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Manuel Ocampo: THE PAINTER'S EQUIPMENT
08 Jan – 30 Jan 2011
 
 
 
press release | essay | biography |
press release

Valentine Willie Fine Art is pleased to present THE PAINTER’S EQUIPMENT, a solo exhibition by the internationally acclaimed Philippine artist Manuel Ocampo. Despite major museum exhibitions in Spain, France and America - not to mention inclusion in the world’s leading biennales of Venice, Berlin, Lyon, Kwangju, and his controversial inclusion in Documenta IX (1992) - this is Ocampo’s first solo exhibition in Asia outside Manila. It is a great coup to have this work in Singapore.

This exhibition for Valentine Willie Fine Art will show both new paintings and works on paper in Ocampo’s signature idiosyncratic style – a composite of popular icons plucked from Western culture and Filipino kitsch – motifs such as the swastika, crucifixes, pizza slices, phallus-like sausages, liquor bottles, ghosts, ghoulish dripping eye balls and excrement. It is no wonder Ocampo’s paintings have been tagged blasphemous, satirical, and ambiguous since the 1990s. 

What sets this new work apart from a grunge counter-culture that is associated with so much contemporary art today, is Ocampo’s ability to filter this mad collection of references through his rich knowledge of art history, literature and travel. He has an uncanny knack of filtering and juxtaposing the banality of society and, yet, maintains its pulse so our engagement is one of curiosity, shock and intrigue. This is the brilliance of Manuel Ocampo’s imagery and it has garnered world attention over the past two decades.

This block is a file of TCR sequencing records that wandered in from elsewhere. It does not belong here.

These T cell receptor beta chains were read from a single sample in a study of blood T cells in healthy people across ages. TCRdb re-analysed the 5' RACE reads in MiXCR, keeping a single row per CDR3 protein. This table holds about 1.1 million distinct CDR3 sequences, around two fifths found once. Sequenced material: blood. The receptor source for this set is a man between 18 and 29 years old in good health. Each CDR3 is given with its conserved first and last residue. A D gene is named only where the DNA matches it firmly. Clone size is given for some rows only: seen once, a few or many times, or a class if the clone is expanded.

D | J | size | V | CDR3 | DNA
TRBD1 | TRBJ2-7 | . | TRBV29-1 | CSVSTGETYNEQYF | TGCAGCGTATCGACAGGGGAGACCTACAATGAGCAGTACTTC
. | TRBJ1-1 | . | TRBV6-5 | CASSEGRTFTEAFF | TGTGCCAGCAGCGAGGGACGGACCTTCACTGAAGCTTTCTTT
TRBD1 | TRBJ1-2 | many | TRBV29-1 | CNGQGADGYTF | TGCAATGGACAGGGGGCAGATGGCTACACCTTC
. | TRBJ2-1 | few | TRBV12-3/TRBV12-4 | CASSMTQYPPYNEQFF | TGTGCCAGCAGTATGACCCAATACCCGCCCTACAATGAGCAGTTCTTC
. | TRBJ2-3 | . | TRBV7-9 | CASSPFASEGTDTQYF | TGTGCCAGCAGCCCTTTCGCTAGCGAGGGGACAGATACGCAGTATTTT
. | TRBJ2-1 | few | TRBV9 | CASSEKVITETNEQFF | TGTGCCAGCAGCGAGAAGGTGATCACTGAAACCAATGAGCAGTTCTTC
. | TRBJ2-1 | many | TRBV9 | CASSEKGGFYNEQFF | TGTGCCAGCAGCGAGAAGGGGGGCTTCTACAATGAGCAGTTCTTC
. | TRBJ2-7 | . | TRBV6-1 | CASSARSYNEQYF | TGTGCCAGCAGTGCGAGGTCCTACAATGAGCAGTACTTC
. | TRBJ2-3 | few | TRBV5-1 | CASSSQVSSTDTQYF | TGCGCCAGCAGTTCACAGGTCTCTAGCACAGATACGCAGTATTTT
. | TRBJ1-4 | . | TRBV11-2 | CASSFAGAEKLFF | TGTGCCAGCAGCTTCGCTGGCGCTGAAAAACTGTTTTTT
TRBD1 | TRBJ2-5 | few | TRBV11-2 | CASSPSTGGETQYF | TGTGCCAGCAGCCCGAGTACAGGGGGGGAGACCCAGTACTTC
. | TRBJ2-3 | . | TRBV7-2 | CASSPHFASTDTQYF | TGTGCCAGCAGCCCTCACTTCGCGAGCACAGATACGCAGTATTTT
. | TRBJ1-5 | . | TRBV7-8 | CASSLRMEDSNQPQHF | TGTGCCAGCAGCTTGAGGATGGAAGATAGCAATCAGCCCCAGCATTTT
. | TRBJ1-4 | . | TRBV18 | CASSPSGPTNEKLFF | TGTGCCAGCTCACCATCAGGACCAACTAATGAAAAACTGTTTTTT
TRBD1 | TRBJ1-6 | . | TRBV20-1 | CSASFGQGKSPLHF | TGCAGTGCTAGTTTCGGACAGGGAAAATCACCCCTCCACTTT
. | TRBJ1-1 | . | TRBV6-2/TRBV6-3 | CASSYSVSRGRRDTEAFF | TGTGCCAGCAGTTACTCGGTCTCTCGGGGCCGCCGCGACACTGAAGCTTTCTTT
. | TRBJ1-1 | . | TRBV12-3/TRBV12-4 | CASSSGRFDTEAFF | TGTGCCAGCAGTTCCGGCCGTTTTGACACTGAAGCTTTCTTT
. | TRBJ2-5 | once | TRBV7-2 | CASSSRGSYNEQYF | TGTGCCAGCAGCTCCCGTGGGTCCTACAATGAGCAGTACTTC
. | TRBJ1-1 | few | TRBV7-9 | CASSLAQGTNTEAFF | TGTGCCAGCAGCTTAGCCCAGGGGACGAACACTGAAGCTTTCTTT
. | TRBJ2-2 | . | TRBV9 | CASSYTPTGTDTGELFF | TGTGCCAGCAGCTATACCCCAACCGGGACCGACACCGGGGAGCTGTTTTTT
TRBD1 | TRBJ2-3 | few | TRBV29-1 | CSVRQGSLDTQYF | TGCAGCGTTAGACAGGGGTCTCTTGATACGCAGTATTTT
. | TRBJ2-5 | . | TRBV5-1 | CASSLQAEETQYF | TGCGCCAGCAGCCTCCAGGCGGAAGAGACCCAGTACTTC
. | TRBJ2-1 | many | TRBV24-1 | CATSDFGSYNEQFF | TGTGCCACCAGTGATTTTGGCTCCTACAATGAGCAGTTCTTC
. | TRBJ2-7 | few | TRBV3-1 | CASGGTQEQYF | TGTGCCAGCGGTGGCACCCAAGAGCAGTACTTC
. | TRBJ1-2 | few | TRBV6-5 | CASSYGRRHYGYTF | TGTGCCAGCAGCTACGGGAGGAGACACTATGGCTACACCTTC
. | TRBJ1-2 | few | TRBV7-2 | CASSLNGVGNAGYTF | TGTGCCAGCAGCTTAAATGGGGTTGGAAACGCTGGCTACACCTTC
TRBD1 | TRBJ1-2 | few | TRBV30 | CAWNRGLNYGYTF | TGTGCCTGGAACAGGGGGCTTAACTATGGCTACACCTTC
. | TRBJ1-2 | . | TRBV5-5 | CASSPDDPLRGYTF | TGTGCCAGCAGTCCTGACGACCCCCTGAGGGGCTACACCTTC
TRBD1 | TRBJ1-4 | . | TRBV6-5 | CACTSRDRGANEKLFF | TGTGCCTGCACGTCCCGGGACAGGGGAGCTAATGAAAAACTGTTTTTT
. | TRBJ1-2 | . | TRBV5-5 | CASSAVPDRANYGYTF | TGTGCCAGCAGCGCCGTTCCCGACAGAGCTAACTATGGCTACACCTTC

This exhibition will challenge the viewer’s perception of what ‘desirable painting’ is, and how we attach meaning to his imagery. Furthermore, Ocampo in recent years has used the gallery as a blank canvas extending the experience of his paintings spatially. In all things, Ocampo hurls the unexpected at us:  it is refreshing, it’s maddening and, above all, it is intelligent painting of our times.  As Ocampo says,

“The strong symbolism in my paintings is presented as empty signs. I want to push the conventions of painting to the point of ridicule...to go beyond thought. The unspeakable content in my pictureless picture cannot be defined, but can only be imaginatively complimented with an otherworldly laughter.”

And laugh one shall. THE PAINTER’S EQUIPMENT by Manuel Ocampo will leave an indelible impression. It is an exhibition that defines Ocampo’s practice in this region and beyond. 



ABOUT THE ARTIST

MANUEL OCAMPO is a Filipino artist whose work fuses sacred Baroque religious iconography with the secular and serious political narrative. His works draw upon a wide range of art history contains cartoonish elements and inspiration from the punk subculture.  Manuel Ocampo has exhibited extensively throughout the 1990s, with solo exhibitions at galleries and institutions through Europe, Asia, and the Americas. In 2005, his work was the subject of a large-scale survey at Casa Asia in Barcelona, and Lieu d’Art Contemporain, Sigean, France. Ocampo's work has been included in a number of international surveys, including the 2004 Seville Biennale, 2001 Venice Biennale, the 2001 Berlin Biennale, the 2000 Biennale d’art Contemporain de Lyon, the 1997 Kwangju Biennial, the 1993 Corcoran Biennial, and 1992's controversial Documenta IX. His work was featured in many group shows in the 1990s, including Helter Skelter: LA Art of the 1990s, at Museum of Contemporary Art, Los Angeles in 1992; Asia/America: Identities in Contemporary Asian American Art at the Asia Society, New York in 1994; American Stories: Amidst Displacement and Transformation at Setagaya Art Museum, Tokyo in 1997; Pop Surrealism at the Aldrich Museum of Artin 1998; and Made in California: Art, Image, and Identity, 1900-2000 at the Los Angeles County Museum of Art in 2000. He has received a number of prestigious grants and awards, including the Giverny Residency (1998), the Rome Prize at the American Academy (1995–96), National Endowment for the Arts (1996), Pollock-Krasner Foundation (1995) and Art Matters Inc. (1991).
 
 
 
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